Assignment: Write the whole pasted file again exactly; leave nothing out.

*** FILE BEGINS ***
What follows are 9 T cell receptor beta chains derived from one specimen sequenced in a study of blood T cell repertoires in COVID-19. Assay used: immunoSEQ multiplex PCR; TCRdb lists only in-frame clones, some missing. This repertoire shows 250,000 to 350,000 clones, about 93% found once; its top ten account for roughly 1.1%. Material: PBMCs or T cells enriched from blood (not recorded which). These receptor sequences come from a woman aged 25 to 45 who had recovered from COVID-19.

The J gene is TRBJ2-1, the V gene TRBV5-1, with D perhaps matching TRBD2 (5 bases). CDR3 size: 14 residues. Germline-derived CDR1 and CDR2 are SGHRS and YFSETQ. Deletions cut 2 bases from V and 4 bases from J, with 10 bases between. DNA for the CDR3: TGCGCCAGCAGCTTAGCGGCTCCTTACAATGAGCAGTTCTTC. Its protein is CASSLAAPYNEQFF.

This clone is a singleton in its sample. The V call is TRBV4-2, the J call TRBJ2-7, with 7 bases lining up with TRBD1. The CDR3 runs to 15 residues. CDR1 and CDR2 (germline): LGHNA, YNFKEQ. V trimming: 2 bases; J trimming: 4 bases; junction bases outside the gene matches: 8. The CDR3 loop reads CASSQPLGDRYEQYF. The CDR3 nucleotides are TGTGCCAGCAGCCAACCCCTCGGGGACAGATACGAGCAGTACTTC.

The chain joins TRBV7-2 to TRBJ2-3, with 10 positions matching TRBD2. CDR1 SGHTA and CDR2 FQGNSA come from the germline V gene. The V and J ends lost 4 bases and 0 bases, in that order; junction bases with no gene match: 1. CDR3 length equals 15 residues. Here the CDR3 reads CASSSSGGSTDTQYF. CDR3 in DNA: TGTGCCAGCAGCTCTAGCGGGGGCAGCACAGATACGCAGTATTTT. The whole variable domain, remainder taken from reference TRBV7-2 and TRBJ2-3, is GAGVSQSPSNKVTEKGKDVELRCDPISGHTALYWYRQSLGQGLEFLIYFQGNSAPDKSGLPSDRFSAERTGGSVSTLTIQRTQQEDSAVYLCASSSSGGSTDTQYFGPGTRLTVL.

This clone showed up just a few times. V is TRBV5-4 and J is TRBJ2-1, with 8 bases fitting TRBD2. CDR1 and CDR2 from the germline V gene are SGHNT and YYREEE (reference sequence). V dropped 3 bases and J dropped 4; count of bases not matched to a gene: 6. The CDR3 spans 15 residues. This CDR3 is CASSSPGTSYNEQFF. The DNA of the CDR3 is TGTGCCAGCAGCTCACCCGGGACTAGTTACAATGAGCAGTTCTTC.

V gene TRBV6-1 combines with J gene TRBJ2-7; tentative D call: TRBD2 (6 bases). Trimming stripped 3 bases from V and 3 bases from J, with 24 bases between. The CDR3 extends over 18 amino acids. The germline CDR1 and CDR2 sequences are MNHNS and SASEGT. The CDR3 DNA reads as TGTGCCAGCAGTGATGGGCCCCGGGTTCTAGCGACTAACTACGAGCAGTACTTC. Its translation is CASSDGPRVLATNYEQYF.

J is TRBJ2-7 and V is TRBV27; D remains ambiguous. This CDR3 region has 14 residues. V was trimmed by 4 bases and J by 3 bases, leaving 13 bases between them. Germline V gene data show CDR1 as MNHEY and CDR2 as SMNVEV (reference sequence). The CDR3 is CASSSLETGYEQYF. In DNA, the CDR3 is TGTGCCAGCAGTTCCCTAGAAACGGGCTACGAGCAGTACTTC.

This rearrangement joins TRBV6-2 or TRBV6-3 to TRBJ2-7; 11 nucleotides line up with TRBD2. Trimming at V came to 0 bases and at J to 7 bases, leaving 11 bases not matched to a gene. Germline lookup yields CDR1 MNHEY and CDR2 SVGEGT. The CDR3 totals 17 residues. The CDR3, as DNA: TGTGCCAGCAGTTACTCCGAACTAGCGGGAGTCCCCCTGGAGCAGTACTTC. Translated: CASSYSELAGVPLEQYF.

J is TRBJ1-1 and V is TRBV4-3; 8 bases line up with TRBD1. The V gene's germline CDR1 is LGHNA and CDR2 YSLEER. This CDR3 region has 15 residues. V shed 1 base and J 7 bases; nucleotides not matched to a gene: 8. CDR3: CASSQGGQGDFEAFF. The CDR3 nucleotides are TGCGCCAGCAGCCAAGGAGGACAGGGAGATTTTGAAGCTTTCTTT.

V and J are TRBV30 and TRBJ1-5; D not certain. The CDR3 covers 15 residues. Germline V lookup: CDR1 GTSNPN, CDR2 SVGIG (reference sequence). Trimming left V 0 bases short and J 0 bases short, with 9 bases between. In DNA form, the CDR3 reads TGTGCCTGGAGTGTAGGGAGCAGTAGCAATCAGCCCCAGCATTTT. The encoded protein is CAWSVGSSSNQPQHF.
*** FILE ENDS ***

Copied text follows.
What follows are 9 T cell receptor beta chains derived from one specimen sequenced in a study of blood T cell repertoires in COVID-19. Assay used: immunoSEQ multiplex PCR; TCRdb lists only in-frame clones, some missing. This repertoire shows 250,000 to 350,000 clones, about 93% found once; its top ten account for roughly 1.1%. Material: PBMCs or T cells enriched from blood (not recorded which). These receptor sequences come from a woman aged 25 to 45 who had recovered from COVID-19.

The J gene is TRBJ2-1, the V gene TRBV5-1, with D perhaps matching TRBD2 (5 bases). CDR3 size: 14 residues. Germline-derived CDR1 and CDR2 are SGHRS and YFSETQ. Deletions cut 2 bases from V and 4 bases from J, with 10 bases between. DNA for the CDR3: TGCGCCAGCAGCTTAGCGGCTCCTTACAATGAGCAGTTCTTC. Its protein is CASSLAAPYNEQFF.

This clone is a singleton in its sample. The V call is TRBV4-2, the J call TRBJ2-7, with 7 bases lining up with TRBD1. The CDR3 runs to 15 residues. CDR1 and CDR2 (germline): LGHNA, YNFKEQ. V trimming: 2 bases; J trimming: 4 bases; junction bases outside the gene matches: 8. The CDR3 loop reads CASSQPLGDRYEQYF. The CDR3 nucleotides are TGTGCCAGCAGCCAACCCCTCGGGGACAGATACGAGCAGTACTTC.

The chain joins TRBV7-2 to TRBJ2-3, with 10 positions matching TRBD2. CDR1 SGHTA and CDR2 FQGNSA come from the germline V gene. The V and J ends lost 4 bases and 0 bases, in that order; junction bases with no gene match: 1. CDR3 length equals 15 residues. Here the CDR3 reads CASSSSGGSTDTQYF. CDR3 in DNA: TGTGCCAGCAGCTCTAGCGGGGGCAGCACAGATACGCAGTATTTT. The whole variable domain, remainder taken from reference TRBV7-2 and TRBJ2-3, is GAGVSQSPSNKVTEKGKDVELRCDPISGHTALYWYRQSLGQGLEFLIYFQGNSAPDKSGLPSDRFSAERTGGSVSTLTIQRTQQEDSAVYLCASSSSGGSTDTQYFGPGTRLTVL.

This clone showed up just a few times. V is TRBV5-4 and J is TRBJ2-1, with 8 bases fitting TRBD2. CDR1 and CDR2 from the germline V gene are SGHNT and YYREEE (reference sequence). V dropped 3 bases and J dropped 4; count of bases not matched to a gene: 6. The CDR3 spans 15 residues. This CDR3 is CASSSPGTSYNEQFF. The DNA of the CDR3 is TGTGCCAGCAGCTCACCCGGGACTAGTTACAATGAGCAGTTCTTC.

V gene TRBV6-1 combines with J gene TRBJ2-7; tentative D call: TRBD2 (6 bases). Trimming stripped 3 bases from V and 3 bases from J, with 24 bases between. The CDR3 extends over 18 amino acids. The germline CDR1 and CDR2 sequences are MNHNS and SASEGT. The CDR3 DNA reads as TGTGCCAGCAGTGATGGGCCCCGGGTTCTAGCGACTAACTACGAGCAGTACTTC. Its translation is CASSDGPRVLATNYEQYF.

J is TRBJ2-7 and V is TRBV27; D remains ambiguous. This CDR3 region has 14 residues. V was trimmed by 4 bases and J by 3 bases, leaving 13 bases between them. Germline V gene data show CDR1 as MNHEY and CDR2 as SMNVEV (reference sequence). The CDR3 is CASSSLETGYEQYF. In DNA, the CDR3 is TGTGCCAGCAGTTCCCTAGAAACGGGCTACGAGCAGTACTTC.

This rearrangement joins TRBV6-2 or TRBV6-3 to TRBJ2-7; 11 nucleotides line up with TRBD2. Trimming at V came to 0 bases and at J to 7 bases, leaving 11 bases not matched to a gene. Germline lookup yields CDR1 MNHEY and CDR2 SVGEGT. The CDR3 totals 17 residues. The CDR3, as DNA: TGTGCCAGCAGTTACTCCGAACTAGCGGGAGTCCCCCTGGAGCAGTACTTC. Translated: CASSYSELAGVPLEQYF.

J is TRBJ1-1 and V is TRBV4-3; 8 bases line up with TRBD1. The V gene's germline CDR1 is LGHNA and CDR2 YSLEER. This CDR3 region has 15 residues. V shed 1 base and J 7 bases; nucleotides not matched to a gene: 8. CDR3: CASSQGGQGDFEAFF. The CDR3 nucleotides are TGCGCCAGCAGCCAAGGAGGACAGGGAGATTTTGAAGCTTTCTTT.

V and J are TRBV30 and TRBJ1-5; D not certain. The CDR3 covers 15 residues. Germline V lookup: CDR1 GTSNPN, CDR2 SVGIG (reference sequence). Trimming left V 0 bases short and J 0 bases short, with 9 bases between. In DNA form, the CDR3 reads TGTGCCTGGAGTGTAGGGAGCAGTAGCAATCAGCCCCAGCATTTT. The encoded protein is CAWSVGSSSNQPQHF.